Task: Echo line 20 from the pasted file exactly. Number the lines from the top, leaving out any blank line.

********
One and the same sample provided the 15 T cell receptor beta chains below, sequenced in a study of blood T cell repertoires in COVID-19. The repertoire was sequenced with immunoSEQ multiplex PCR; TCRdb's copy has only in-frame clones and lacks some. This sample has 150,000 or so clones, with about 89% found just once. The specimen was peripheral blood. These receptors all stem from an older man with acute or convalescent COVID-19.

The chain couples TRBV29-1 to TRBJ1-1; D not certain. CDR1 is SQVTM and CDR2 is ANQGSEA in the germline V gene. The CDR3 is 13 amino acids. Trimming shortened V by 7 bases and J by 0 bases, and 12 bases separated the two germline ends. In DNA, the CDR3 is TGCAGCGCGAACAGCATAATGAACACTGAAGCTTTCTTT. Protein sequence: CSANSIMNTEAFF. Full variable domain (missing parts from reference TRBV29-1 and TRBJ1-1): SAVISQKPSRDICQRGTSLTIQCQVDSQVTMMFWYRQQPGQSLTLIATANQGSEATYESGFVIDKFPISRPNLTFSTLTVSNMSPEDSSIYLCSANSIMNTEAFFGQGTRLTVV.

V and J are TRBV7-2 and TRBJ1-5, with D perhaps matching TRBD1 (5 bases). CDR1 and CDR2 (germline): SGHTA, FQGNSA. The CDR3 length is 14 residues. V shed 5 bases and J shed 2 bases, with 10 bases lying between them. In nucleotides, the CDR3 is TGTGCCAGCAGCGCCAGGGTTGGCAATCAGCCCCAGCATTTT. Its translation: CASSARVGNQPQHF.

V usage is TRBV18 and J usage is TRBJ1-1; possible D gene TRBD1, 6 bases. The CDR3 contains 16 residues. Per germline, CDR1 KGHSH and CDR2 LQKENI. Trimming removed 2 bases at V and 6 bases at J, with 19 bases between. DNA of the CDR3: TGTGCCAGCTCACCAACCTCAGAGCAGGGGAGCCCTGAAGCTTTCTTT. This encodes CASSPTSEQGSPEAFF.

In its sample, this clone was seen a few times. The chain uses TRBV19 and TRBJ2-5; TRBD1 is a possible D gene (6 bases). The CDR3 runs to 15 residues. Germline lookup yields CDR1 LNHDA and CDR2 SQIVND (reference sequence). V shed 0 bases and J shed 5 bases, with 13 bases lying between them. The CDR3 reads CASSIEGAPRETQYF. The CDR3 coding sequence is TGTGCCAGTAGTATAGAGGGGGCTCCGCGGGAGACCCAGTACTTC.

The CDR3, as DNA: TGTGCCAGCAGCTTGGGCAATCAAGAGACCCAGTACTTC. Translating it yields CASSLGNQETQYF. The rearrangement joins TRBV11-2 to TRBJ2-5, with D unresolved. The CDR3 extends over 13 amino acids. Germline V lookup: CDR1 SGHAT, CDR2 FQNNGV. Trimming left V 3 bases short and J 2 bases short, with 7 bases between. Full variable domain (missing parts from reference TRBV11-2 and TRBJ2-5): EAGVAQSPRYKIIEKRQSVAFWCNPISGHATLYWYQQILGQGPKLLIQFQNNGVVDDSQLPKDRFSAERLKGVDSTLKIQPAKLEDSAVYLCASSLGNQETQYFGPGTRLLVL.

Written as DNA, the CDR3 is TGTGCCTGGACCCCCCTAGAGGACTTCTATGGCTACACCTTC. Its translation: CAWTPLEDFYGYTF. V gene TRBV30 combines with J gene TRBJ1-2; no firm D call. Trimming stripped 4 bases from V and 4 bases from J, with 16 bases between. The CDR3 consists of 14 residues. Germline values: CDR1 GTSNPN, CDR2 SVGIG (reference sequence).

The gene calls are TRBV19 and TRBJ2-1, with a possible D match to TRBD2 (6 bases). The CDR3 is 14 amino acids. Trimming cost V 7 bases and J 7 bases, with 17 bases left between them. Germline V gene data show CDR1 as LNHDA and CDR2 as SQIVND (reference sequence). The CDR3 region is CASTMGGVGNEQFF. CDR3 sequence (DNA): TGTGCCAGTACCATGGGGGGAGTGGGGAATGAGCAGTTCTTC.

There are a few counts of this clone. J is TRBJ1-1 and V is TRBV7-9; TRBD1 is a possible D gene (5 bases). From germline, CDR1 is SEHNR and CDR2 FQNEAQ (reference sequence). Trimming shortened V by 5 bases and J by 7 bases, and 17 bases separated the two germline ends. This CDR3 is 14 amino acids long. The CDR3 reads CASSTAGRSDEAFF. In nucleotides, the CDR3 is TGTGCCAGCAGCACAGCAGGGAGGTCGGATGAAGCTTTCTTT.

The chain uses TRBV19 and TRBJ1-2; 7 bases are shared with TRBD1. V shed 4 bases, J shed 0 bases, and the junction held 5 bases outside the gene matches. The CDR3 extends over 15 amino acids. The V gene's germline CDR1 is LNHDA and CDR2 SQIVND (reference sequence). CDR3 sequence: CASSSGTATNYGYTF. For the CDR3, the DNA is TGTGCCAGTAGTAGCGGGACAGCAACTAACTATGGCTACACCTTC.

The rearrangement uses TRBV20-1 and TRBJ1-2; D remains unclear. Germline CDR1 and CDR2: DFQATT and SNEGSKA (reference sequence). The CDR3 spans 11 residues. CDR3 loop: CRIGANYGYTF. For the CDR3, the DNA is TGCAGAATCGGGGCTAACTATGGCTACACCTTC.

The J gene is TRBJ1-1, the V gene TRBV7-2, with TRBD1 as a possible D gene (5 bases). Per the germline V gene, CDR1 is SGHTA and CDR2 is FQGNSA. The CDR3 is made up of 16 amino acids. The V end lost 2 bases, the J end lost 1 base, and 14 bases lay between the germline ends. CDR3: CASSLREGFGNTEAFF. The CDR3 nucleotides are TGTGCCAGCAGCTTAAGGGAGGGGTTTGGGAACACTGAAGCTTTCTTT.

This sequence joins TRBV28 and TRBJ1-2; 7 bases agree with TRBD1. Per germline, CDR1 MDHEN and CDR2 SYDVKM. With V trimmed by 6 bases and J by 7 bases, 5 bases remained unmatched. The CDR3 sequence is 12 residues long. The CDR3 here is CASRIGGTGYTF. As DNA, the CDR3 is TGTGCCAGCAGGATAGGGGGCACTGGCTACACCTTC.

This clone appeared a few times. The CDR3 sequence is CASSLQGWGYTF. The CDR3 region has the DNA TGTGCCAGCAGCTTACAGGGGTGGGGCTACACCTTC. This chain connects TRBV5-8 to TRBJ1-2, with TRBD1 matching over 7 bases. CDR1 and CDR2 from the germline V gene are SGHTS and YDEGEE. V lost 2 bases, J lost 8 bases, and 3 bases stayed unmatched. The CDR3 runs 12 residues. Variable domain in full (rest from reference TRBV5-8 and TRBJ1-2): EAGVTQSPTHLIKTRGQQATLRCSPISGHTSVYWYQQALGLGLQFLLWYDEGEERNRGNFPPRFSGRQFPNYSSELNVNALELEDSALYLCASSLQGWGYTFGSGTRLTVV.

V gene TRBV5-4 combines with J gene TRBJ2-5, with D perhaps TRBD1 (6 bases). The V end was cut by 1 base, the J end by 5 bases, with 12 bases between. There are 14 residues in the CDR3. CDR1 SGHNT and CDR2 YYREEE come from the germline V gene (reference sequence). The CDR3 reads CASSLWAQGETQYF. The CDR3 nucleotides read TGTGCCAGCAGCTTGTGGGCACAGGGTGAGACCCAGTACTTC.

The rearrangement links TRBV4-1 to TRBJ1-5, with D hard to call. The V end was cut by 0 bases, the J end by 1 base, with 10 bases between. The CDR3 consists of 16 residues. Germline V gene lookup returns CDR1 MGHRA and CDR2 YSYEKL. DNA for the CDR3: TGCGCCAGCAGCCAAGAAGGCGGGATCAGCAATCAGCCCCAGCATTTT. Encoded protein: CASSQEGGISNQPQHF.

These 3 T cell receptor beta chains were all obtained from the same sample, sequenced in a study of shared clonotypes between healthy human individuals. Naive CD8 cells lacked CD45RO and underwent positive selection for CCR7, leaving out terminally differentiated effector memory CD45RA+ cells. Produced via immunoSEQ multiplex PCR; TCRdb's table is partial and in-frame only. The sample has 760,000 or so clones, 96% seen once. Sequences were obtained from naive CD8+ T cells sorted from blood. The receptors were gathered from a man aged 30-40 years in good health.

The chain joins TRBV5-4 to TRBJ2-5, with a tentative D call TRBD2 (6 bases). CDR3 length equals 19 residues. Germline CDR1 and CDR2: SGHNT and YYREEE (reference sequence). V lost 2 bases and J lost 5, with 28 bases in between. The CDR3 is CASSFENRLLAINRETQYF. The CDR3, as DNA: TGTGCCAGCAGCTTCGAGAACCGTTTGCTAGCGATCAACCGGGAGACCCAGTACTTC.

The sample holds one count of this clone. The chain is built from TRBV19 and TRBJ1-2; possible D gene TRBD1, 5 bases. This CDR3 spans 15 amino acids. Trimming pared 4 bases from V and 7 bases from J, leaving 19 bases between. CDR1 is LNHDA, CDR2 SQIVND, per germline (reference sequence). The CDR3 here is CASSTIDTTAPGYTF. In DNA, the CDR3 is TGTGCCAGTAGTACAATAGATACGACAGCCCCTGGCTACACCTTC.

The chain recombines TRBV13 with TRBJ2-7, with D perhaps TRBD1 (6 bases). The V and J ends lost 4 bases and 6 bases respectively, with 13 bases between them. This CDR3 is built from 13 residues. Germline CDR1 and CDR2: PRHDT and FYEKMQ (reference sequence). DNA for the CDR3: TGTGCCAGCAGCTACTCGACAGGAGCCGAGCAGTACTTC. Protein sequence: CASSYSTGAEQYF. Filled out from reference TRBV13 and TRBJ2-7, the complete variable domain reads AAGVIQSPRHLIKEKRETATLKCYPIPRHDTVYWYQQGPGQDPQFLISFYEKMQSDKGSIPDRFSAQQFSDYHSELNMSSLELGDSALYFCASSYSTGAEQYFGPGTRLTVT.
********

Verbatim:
The chain recombines TRBV13 with TRBJ2-7, with D perhaps TRBD1 (6 bases). The V and J ends lost 4 bases and 6 bases respectively, with 13 bases between them. This CDR3 is built from 13 residues. Germline CDR1 and CDR2: PRHDT and FYEKMQ (reference sequence). DNA for the CDR3: TGTGCCAGCAGCTACTCGACAGGAGCCGAGCAGTACTTC. Protein sequence: CASSYSTGAEQYF. Filled out from reference TRBV13 and TRBJ2-7, the complete variable domain reads AAGVIQSPRHLIKEKRETATLKCYPIPRHDTVYWYQQGPGQDPQFLISFYEKMQSDKGSIPDRFSAQQFSDYHSELNMSSLELGDSALYFCASSYSTGAEQYFGPGTRLTVT.